A couple of weeks ago Pro Football Talk posted the Minnesota Vikings' Mt Rushmore naming Alan Page, Fran Tarkenton, Adrian Peterson and Cris Carter (really? Randy Moss wasn't better than Carter during their respective times in Minnesota?) as the four greatest Vikings in the history of the team. The "Mt Rushmore" concept isn't new, but it seemed like a good idea to apply to the Minnesota Golden Gophers football squad. As you're probably aware, the Gophers did a LOT of winning prior to 1967 (like, all the national and conference titles they've ever won) and haven't done much since, so it's probably not surprising that most of the candidates for Gopher Football's Mt Rushmore haven't played or coached here since before 1967. Depending on how the voting for the fourth spot goes (yes, there's voting. Hold your horses, we're getting to it) we'll probably do a "Mt Rushmore post-1967" so some of the more recent players can get some love. And your love they deserve.
But today we the people of Minnesota Golden Gopher football fandom are here to decide the four greatest players and/or coaches in the history of the program. We here at TDG can do some really good stuff thanks to SB Nation and all the bells and whistles they give us to post with, but one thing we lack are polls where you can choose more than one option. So while I'd like to give you the opportunity to vote on your top four all-time Gophers, because of our polling restrictions I'm going to choose the first three, and you're going to get to choose the fourth. As always, feel free to give your top four in the comments section if for some reason you didn't agree with the players I chose (you'd obviously be wrong if you did such a thing but I mean, free country and all that stuff). Here then are your top three Gophers of all-time:
Bronko Nagurski, FB/DT, 1927-29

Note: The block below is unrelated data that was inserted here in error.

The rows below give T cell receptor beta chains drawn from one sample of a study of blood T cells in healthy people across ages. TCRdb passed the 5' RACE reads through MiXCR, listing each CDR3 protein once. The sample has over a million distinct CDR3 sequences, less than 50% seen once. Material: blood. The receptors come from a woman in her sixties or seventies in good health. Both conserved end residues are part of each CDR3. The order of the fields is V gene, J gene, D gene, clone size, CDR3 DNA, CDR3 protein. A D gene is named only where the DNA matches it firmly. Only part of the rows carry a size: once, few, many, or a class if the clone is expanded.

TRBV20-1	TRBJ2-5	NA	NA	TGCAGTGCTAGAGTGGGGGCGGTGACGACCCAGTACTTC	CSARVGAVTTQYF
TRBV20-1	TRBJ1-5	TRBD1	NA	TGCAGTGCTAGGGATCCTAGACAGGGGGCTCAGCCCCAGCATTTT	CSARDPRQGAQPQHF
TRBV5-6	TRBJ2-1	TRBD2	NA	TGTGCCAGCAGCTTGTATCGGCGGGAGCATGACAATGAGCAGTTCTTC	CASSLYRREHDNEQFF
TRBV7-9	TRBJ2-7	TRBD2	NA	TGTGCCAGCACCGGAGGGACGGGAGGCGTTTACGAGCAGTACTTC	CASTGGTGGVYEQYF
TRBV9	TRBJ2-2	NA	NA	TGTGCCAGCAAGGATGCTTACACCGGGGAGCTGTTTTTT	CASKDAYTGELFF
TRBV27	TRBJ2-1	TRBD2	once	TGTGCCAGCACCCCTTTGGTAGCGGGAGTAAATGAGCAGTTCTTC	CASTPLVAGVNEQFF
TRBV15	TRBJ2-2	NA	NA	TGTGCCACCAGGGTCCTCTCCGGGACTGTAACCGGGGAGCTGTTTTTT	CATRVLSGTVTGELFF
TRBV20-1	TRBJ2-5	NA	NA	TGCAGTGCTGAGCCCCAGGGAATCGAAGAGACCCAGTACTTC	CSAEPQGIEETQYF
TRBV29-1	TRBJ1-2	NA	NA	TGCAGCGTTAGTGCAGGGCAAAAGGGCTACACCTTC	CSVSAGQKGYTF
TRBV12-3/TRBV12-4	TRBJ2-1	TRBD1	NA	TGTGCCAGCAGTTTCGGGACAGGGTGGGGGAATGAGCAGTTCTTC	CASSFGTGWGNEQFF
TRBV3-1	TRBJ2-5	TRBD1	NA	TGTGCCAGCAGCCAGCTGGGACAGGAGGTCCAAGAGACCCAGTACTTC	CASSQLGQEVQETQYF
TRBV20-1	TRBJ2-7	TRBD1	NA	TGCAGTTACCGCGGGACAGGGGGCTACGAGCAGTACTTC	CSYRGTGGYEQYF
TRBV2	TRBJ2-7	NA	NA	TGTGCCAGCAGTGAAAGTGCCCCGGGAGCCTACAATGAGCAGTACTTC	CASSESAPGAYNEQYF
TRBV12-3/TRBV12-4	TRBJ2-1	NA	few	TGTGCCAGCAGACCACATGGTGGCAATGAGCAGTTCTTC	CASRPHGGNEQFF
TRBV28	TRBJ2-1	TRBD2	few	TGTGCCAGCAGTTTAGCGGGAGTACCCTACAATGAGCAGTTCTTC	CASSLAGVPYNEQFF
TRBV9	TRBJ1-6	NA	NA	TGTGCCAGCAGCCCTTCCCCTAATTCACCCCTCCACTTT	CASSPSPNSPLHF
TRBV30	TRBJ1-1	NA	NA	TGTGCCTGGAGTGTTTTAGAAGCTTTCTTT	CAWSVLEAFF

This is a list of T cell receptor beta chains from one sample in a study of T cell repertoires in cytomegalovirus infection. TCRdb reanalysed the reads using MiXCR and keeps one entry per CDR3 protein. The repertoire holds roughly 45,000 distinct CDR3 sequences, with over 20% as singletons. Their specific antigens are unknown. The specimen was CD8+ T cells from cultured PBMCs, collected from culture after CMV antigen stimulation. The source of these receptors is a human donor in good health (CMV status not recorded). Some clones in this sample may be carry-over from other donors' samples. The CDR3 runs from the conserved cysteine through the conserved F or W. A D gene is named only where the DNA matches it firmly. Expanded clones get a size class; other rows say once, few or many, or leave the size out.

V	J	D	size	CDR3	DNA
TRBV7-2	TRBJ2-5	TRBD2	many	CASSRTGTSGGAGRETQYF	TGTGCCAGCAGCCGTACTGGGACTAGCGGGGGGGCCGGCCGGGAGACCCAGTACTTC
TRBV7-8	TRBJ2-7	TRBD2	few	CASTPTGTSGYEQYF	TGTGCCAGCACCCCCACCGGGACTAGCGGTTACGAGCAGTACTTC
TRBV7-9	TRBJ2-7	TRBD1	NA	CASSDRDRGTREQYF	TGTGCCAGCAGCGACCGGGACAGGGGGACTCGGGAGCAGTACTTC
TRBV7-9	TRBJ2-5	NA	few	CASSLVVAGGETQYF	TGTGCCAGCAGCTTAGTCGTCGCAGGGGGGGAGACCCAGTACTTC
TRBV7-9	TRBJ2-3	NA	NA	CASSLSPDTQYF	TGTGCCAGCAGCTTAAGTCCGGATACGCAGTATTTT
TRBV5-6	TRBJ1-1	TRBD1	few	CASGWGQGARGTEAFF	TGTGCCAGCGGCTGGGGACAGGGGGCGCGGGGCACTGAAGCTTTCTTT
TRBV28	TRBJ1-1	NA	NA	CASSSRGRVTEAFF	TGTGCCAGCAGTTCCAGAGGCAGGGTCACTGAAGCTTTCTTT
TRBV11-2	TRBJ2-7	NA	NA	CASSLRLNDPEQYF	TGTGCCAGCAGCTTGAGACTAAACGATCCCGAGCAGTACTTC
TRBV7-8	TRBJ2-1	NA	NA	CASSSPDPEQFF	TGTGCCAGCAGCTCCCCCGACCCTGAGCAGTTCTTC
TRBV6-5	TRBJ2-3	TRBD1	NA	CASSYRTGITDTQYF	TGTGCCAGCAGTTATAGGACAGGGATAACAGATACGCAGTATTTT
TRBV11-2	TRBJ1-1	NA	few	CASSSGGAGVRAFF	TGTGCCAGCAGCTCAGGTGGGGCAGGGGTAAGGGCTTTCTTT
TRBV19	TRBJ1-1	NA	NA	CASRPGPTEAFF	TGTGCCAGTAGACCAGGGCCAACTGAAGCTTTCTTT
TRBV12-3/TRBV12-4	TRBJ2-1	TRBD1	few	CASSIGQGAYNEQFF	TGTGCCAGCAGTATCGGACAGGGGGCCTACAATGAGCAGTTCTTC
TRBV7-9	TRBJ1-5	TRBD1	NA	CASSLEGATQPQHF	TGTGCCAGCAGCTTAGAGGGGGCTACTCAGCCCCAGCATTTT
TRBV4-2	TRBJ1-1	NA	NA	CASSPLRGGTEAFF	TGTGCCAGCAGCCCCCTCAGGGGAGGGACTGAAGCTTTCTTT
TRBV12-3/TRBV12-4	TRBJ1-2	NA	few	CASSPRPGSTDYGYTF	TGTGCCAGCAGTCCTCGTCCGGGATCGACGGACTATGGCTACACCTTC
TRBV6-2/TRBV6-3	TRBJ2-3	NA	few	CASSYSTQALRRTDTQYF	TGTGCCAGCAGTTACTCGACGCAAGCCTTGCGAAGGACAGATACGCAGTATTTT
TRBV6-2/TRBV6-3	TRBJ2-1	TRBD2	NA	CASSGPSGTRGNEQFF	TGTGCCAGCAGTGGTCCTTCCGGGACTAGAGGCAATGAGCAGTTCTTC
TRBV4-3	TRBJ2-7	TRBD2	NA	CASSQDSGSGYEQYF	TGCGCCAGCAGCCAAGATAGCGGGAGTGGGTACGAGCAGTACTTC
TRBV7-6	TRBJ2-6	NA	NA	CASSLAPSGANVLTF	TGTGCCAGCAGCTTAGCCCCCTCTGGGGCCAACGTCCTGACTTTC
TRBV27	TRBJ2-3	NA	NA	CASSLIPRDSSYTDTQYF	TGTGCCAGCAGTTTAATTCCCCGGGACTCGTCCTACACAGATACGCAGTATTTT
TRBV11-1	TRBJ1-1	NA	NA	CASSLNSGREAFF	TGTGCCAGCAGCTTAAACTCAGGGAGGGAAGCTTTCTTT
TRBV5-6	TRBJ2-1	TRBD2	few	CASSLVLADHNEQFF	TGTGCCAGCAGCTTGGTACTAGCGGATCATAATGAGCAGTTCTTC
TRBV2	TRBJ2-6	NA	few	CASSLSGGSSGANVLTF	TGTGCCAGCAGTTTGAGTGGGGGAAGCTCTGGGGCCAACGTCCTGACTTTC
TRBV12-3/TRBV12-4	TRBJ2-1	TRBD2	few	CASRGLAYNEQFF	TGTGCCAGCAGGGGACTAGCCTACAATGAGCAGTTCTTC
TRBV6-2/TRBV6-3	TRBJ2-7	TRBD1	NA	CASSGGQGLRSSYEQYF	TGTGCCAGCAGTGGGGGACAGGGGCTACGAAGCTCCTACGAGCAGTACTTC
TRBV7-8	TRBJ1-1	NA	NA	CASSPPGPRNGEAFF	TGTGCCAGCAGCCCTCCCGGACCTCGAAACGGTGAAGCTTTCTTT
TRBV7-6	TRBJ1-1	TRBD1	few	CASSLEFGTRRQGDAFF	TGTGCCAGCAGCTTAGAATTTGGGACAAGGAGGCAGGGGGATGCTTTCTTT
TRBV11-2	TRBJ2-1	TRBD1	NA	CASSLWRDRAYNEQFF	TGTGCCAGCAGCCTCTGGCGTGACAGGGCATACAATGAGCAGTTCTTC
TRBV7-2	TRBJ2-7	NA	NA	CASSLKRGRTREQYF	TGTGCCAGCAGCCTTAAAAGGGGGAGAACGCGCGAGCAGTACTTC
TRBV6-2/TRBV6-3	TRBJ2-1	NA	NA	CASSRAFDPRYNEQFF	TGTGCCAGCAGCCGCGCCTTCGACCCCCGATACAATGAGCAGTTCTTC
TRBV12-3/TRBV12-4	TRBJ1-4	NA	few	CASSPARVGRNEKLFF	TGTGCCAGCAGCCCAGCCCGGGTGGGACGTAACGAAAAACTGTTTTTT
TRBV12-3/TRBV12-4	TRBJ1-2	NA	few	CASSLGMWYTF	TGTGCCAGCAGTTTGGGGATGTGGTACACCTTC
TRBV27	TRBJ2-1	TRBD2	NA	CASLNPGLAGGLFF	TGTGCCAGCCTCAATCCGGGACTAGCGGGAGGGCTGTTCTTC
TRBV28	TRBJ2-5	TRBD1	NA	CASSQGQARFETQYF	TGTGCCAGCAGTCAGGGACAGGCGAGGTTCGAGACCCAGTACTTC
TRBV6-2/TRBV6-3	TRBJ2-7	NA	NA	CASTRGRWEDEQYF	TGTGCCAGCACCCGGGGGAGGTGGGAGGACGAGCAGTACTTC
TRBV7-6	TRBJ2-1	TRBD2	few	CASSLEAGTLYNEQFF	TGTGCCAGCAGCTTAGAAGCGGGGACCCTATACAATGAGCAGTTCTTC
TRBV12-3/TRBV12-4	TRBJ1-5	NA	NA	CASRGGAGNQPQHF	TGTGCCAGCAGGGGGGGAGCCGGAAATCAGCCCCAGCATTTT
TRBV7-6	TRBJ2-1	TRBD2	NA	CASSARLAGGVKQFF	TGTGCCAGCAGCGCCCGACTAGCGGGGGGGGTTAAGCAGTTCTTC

A college and pro football hall-of-famer, Nagurksi is a true legend and one of the most famous names in the history of the sport. An All-American at Minnesota as a fullback and defensive tackle, he starred with the Chicago Bears as a pro winning three titles and was named first team all-pro four times, and also dabbled in professional wrestling, winning the National Wrestling Association world title in 1939. He was a consensus All-American for the Gophers as a fullback in 1929 when he led the nation in rushing with 737 yards (yeah the game was a little different back then), and was also named All-American as a tackle by a few publications, and was part of the inaugural class elected to the college football hall of fame in 1951. In 1993 the Football Writers of America created an award in his name to honor the top defensive player in all of college football, Sports Illustrated named him the starting defensive tackle on their NCAA Football All-Century Team, and E!SPN ranked him 17th on their list of the 25 Greatest Players in College Football History. A true Minnesotan he was raised in International Falls, and after retiring from professional sports returned to northern Minnesota where he stayed until his passing in 1990 at the age of 81 (we won't mention the maple syrup and hoser-infested country he was born in). The Bronko Nagurski Award has been given to the Gophers' team MVP eveery season since 1930.
Bruce Smith, HB, 1939-41
The only Heisman winner in the program's history, Smith was also the first Gopher football player to have his number retired. That's right, ahead of Nagurski, and everybody else on this list. Smith was the best player on back-to-back undefeated and national championship teams in 1940 and 1941, and the team captain was awarded the Heisman in 1941. Because of the style of play back then you won't see his name amongst the top Gopher rushers of all-time, but there's no doubt he's one of the great Gopher players ever. The Bruce Smith award has been given annually to the top Gopher offensive player since 1979.
Bobby Bell, DT, 1960-62
At the University of Minnesota he was as a two-time first team All-American, Outland Trophy recipient in 1962 as the nation's best interior lineman, and finished third in the Heisman voting that year- AS A DEFENSIVE LINEMAN! In 1960 he helped the Gophers win their last national title and second-to-last Big Ten title, and was elected to the pro football Hall of Fame in 1983 after his career with the Kansas City Chiefs, and to the college football Hall of Fame in 1991. He's also one of only five Gophers (Nagurski, Smith, Giel, and Stephens) to have his number retired in the Gopher Ring of Fame at TCF Bank stadium. The Bobby Bell award has been given to the Gophers' outstanding special teams player since 1984.